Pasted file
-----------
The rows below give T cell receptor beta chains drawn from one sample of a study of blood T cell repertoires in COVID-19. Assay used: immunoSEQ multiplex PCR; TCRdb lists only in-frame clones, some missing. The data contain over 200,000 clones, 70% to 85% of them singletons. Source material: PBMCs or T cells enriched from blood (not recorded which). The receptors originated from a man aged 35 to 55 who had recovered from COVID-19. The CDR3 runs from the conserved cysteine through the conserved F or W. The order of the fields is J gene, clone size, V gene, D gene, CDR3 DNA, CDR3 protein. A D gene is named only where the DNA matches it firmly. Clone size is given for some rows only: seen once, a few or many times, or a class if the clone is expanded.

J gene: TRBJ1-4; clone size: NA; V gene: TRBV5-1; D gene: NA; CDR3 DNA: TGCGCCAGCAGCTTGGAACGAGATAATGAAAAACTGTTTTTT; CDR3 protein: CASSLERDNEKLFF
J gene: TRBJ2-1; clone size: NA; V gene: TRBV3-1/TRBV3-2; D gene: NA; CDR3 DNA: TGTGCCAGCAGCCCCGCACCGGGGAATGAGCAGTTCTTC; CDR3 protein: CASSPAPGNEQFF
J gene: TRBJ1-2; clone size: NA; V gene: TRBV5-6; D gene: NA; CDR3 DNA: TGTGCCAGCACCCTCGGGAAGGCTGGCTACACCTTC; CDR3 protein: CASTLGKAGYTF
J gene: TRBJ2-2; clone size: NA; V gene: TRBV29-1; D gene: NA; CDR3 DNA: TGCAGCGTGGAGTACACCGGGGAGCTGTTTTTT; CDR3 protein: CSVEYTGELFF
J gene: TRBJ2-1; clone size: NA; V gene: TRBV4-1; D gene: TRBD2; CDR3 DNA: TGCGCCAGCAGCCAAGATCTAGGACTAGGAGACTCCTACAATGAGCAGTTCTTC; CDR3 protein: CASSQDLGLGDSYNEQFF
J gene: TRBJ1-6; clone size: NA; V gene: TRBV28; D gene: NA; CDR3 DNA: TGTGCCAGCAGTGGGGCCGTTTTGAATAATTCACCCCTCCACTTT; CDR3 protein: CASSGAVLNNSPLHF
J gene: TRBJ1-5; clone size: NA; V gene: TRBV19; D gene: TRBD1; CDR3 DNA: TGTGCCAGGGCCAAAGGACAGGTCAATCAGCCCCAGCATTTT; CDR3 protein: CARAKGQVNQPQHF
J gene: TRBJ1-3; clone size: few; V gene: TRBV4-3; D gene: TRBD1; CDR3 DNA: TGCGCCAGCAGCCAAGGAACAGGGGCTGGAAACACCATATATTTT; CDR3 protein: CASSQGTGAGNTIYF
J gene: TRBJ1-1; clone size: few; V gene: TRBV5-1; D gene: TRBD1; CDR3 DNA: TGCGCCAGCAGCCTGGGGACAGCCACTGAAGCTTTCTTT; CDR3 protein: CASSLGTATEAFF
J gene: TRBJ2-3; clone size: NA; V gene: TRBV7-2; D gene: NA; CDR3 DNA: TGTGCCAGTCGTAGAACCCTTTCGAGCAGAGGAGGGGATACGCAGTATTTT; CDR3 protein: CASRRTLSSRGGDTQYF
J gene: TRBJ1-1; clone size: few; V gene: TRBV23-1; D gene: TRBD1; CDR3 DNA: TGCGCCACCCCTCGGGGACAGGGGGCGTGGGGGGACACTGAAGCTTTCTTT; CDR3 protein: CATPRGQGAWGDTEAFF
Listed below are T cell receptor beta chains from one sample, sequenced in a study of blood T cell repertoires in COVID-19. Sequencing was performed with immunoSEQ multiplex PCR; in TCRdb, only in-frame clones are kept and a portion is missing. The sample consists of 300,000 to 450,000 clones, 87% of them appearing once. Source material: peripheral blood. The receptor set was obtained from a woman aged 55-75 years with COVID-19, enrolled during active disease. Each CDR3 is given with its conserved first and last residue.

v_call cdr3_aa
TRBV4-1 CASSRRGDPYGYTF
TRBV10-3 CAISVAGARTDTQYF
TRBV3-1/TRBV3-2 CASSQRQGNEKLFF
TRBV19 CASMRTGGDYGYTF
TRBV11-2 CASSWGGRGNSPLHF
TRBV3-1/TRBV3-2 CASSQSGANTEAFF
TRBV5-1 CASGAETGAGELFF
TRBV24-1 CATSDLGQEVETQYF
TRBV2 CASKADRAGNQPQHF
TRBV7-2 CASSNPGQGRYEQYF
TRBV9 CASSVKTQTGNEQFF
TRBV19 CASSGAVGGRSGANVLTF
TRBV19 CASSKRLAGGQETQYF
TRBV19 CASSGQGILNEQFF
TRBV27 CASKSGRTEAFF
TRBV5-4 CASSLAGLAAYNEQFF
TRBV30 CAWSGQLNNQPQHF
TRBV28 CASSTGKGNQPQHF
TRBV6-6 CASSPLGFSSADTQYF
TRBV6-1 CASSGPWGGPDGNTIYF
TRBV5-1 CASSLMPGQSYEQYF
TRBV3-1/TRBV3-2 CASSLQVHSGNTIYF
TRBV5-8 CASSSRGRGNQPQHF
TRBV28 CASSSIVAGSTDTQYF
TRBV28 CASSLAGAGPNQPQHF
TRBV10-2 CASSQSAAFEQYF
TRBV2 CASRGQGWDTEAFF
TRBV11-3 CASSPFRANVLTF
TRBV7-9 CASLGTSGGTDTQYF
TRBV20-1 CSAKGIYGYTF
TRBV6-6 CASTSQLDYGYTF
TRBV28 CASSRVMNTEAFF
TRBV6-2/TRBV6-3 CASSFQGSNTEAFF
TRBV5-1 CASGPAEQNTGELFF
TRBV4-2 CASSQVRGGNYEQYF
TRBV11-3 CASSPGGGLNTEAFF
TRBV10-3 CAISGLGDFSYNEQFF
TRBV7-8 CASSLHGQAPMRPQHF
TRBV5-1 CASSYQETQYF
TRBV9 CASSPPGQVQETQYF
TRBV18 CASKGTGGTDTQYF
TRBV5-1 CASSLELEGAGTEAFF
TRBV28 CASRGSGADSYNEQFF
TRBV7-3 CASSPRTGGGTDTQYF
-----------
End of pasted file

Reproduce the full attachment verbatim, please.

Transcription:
The rows below give T cell receptor beta chains drawn from one sample of a study of blood T cell repertoires in COVID-19. Assay used: immunoSEQ multiplex PCR; TCRdb lists only in-frame clones, some missing. The data contain over 200,000 clones, 70% to 85% of them singletons. Source material: PBMCs or T cells enriched from blood (not recorded which). The receptors originated from a man aged 35 to 55 who had recovered from COVID-19. The CDR3 runs from the conserved cysteine through the conserved F or W. The order of the fields is J gene, clone size, V gene, D gene, CDR3 DNA, CDR3 protein. A D gene is named only where the DNA matches it firmly. Clone size is given for some rows only: seen once, a few or many times, or a class if the clone is expanded.

J gene: TRBJ1-4; clone size: NA; V gene: TRBV5-1; D gene: NA; CDR3 DNA: TGCGCCAGCAGCTTGGAACGAGATAATGAAAAACTGTTTTTT; CDR3 protein: CASSLERDNEKLFF
J gene: TRBJ2-1; clone size: NA; V gene: TRBV3-1/TRBV3-2; D gene: NA; CDR3 DNA: TGTGCCAGCAGCCCCGCACCGGGGAATGAGCAGTTCTTC; CDR3 protein: CASSPAPGNEQFF
J gene: TRBJ1-2; clone size: NA; V gene: TRBV5-6; D gene: NA; CDR3 DNA: TGTGCCAGCACCCTCGGGAAGGCTGGCTACACCTTC; CDR3 protein: CASTLGKAGYTF
J gene: TRBJ2-2; clone size: NA; V gene: TRBV29-1; D gene: NA; CDR3 DNA: TGCAGCGTGGAGTACACCGGGGAGCTGTTTTTT; CDR3 protein: CSVEYTGELFF
J gene: TRBJ2-1; clone size: NA; V gene: TRBV4-1; D gene: TRBD2; CDR3 DNA: TGCGCCAGCAGCCAAGATCTAGGACTAGGAGACTCCTACAATGAGCAGTTCTTC; CDR3 protein: CASSQDLGLGDSYNEQFF
J gene: TRBJ1-6; clone size: NA; V gene: TRBV28; D gene: NA; CDR3 DNA: TGTGCCAGCAGTGGGGCCGTTTTGAATAATTCACCCCTCCACTTT; CDR3 protein: CASSGAVLNNSPLHF
J gene: TRBJ1-5; clone size: NA; V gene: TRBV19; D gene: TRBD1; CDR3 DNA: TGTGCCAGGGCCAAAGGACAGGTCAATCAGCCCCAGCATTTT; CDR3 protein: CARAKGQVNQPQHF
J gene: TRBJ1-3; clone size: few; V gene: TRBV4-3; D gene: TRBD1; CDR3 DNA: TGCGCCAGCAGCCAAGGAACAGGGGCTGGAAACACCATATATTTT; CDR3 protein: CASSQGTGAGNTIYF
J gene: TRBJ1-1; clone size: few; V gene: TRBV5-1; D gene: TRBD1; CDR3 DNA: TGCGCCAGCAGCCTGGGGACAGCCACTGAAGCTTTCTTT; CDR3 protein: CASSLGTATEAFF
J gene: TRBJ2-3; clone size: NA; V gene: TRBV7-2; D gene: NA; CDR3 DNA: TGTGCCAGTCGTAGAACCCTTTCGAGCAGAGGAGGGGATACGCAGTATTTT; CDR3 protein: CASRRTLSSRGGDTQYF
J gene: TRBJ1-1; clone size: few; V gene: TRBV23-1; D gene: TRBD1; CDR3 DNA: TGCGCCACCCCTCGGGGACAGGGGGCGTGGGGGGACACTGAAGCTTTCTTT; CDR3 protein: CATPRGQGAWGDTEAFF
Listed below are T cell receptor beta chains from one sample, sequenced in a study of blood T cell repertoires in COVID-19. Sequencing was performed with immunoSEQ multiplex PCR; in TCRdb, only in-frame clones are kept and a portion is missing. The sample consists of 300,000 to 450,000 clones, 87% of them appearing once. Source material: peripheral blood. The receptor set was obtained from a woman aged 55-75 years with COVID-19, enrolled during active disease. Each CDR3 is given with its conserved first and last residue.

v_call cdr3_aa
TRBV4-1 CASSRRGDPYGYTF
TRBV10-3 CAISVAGARTDTQYF
TRBV3-1/TRBV3-2 CASSQRQGNEKLFF
TRBV19 CASMRTGGDYGYTF
TRBV11-2 CASSWGGRGNSPLHF
TRBV3-1/TRBV3-2 CASSQSGANTEAFF
TRBV5-1 CASGAETGAGELFF
TRBV24-1 CATSDLGQEVETQYF
TRBV2 CASKADRAGNQPQHF
TRBV7-2 CASSNPGQGRYEQYF
TRBV9 CASSVKTQTGNEQFF
TRBV19 CASSGAVGGRSGANVLTF
TRBV19 CASSKRLAGGQETQYF
TRBV19 CASSGQGILNEQFF
TRBV27 CASKSGRTEAFF
TRBV5-4 CASSLAGLAAYNEQFF
TRBV30 CAWSGQLNNQPQHF
TRBV28 CASSTGKGNQPQHF
TRBV6-6 CASSPLGFSSADTQYF
TRBV6-1 CASSGPWGGPDGNTIYF
TRBV5-1 CASSLMPGQSYEQYF
TRBV3-1/TRBV3-2 CASSLQVHSGNTIYF
TRBV5-8 CASSSRGRGNQPQHF
TRBV28 CASSSIVAGSTDTQYF
TRBV28 CASSLAGAGPNQPQHF
TRBV10-2 CASSQSAAFEQYF
TRBV2 CASRGQGWDTEAFF
TRBV11-3 CASSPFRANVLTF
TRBV7-9 CASLGTSGGTDTQYF
TRBV20-1 CSAKGIYGYTF
TRBV6-6 CASTSQLDYGYTF
TRBV28 CASSRVMNTEAFF
TRBV6-2/TRBV6-3 CASSFQGSNTEAFF
TRBV5-1 CASGPAEQNTGELFF
TRBV4-2 CASSQVRGGNYEQYF
TRBV11-3 CASSPGGGLNTEAFF
TRBV10-3 CAISGLGDFSYNEQFF
TRBV7-8 CASSLHGQAPMRPQHF
TRBV5-1 CASSYQETQYF
TRBV9 CASSPPGQVQETQYF
TRBV18 CASKGTGGTDTQYF
TRBV5-1 CASSLELEGAGTEAFF
TRBV28 CASRGSGADSYNEQFF
TRBV7-3 CASSPRTGGGTDTQYF